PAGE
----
Definition of mince in English:


Line breaks: mince
Pronunciation: /mɪns


1 [with object] (often as adjective minced) Cut up (food, especially meat) into very small pieces, typically in a machine: minced beef
More example sentences
  • A trace of this practice survives in the serving of toast fingers with plain cooked minced meat, an adaptation made to the original dish in the 18th century.
  • Poultry, sausages and chopped or minced meat must always be thoroughly cooked.
  • Tip into a bowl and mix in the lemon zest, chopped herbs, minced veal, salt and freshly ground black pepper.
chop up, cut up, chop/cut into small pieces;
grind, dice, crumble, cube;
North American hash
2 [no object] Walk with short quick steps in an affectedly dainty manner: there were plenty of secretaries mincing about
More example sentences
  • And he minces; he takes short, feline, footsteps.
  • Within a few blocks my feet were sliding back and forth inside my sandals, which made it difficult to walk without seeming to mince.
  • Under his critical gaze I manage to avoid mincing, but end up walking with a pronounced limp and a crooked back, instead - Mother Hubbard crossed with an out-of-condition baby elephant.
walk affectedly, walk in an affected/dainty way, teeter, waddle, skip
North American informal sashay
affected, fastidious, dainty, effeminate, niminy-piminy, chichi, foppish, dandyish;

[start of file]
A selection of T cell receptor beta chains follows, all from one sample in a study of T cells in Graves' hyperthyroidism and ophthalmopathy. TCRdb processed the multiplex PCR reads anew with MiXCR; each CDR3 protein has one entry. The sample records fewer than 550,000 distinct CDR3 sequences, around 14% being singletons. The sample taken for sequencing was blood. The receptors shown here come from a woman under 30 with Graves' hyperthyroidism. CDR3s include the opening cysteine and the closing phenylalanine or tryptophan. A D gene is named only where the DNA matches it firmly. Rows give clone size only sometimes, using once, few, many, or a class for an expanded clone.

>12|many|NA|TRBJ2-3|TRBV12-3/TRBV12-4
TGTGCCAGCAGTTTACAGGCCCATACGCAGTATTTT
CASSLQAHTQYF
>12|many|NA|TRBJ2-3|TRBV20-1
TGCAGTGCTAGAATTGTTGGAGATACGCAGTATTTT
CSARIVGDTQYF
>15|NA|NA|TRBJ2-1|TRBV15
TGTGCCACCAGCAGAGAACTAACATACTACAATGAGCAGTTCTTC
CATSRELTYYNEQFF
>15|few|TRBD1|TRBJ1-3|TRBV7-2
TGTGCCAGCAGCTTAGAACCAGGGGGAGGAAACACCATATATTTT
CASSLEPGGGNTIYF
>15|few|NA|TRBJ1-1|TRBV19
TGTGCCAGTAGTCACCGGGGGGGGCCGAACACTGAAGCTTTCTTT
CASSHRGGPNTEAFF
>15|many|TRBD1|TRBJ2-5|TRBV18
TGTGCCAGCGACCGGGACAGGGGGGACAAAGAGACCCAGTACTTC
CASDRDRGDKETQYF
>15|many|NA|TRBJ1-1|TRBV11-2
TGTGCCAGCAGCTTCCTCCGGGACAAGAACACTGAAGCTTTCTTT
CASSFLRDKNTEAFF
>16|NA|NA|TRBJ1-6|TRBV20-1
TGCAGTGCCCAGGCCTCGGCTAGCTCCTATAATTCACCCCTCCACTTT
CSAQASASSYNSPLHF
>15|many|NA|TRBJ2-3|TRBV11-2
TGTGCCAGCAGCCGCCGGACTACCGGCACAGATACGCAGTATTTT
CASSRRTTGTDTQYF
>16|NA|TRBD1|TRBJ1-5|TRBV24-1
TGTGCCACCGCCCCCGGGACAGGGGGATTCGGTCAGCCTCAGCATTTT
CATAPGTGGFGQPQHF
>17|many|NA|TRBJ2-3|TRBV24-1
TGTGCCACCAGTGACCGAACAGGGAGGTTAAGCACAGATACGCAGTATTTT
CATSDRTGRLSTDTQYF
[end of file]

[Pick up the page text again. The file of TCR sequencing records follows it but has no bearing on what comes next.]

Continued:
pretentious, precious
informal camp, sissy, la-di-da, campy, queeny
British informal poncey


[mass noun] British Back to top  
Minced meat, especially beef: stir in the mince and fry until browned
More example sentences
  • Let's face it, beef mince especially, is the worst quality meat product that is allowed to be sold.
  • My recipe today is for Keema - curried mince (ground beef).
  • This is what the guests found: meatballs about the diameter of £2 coins made of lamb, beef and pork mince, with bowls of quite peppery tomato sauce.


late Middle English: from Old French mincier, based on Latin minutia 'smallness'.


mince matters

[usually with negative] dated Use polite or moderate expressions to indicate disapproval: I hope she and her colleagues won’t mince matters
More example sentences
  • He was not one to mince matters, nor did he wrap up inconvenient topics in persiflage.
  • Father Ton is a unique personality who in forthright conversations does not mince matters.
  • Many thoughtful men heard you and have not minced matters in their open approbation of your sermon.

not mince words (or one's words)

Voice one’s disapproval candidly and directly: his doctorly persona is that of a gruff surgeon who does not mince words
More example sentences
  • Dr. Kaufman doesn't mince words: ‘As a general rule, this stuff works.’
  • He doesn't mince words, making it clear that Catholics should believe in what is now called ‘intelligent design’.
  • Multi-instrumentalist and vocalist Samantha Parton doesn't mince words when explaining why the Be Good Tanyas are attracted to traditional roots music.
talk straight, not beat about the bush, call a spade a spade, speak straight from the shoulder, pull no punches, make no bones about something, get to the point
North American informal talk turkey



More example sentences
  • These were then put through a mincer, washed, sieved and dried before being planted.
  • There are sausage-makers, pasta makers, mincers, olive presses and, there on the shelf behind one of the proprietors, a rugged little cheesegrater.
  • Chopping devices are favoured over mincers because the latter tend to crush the meat, squeezing out the juices.

Definition of mince in: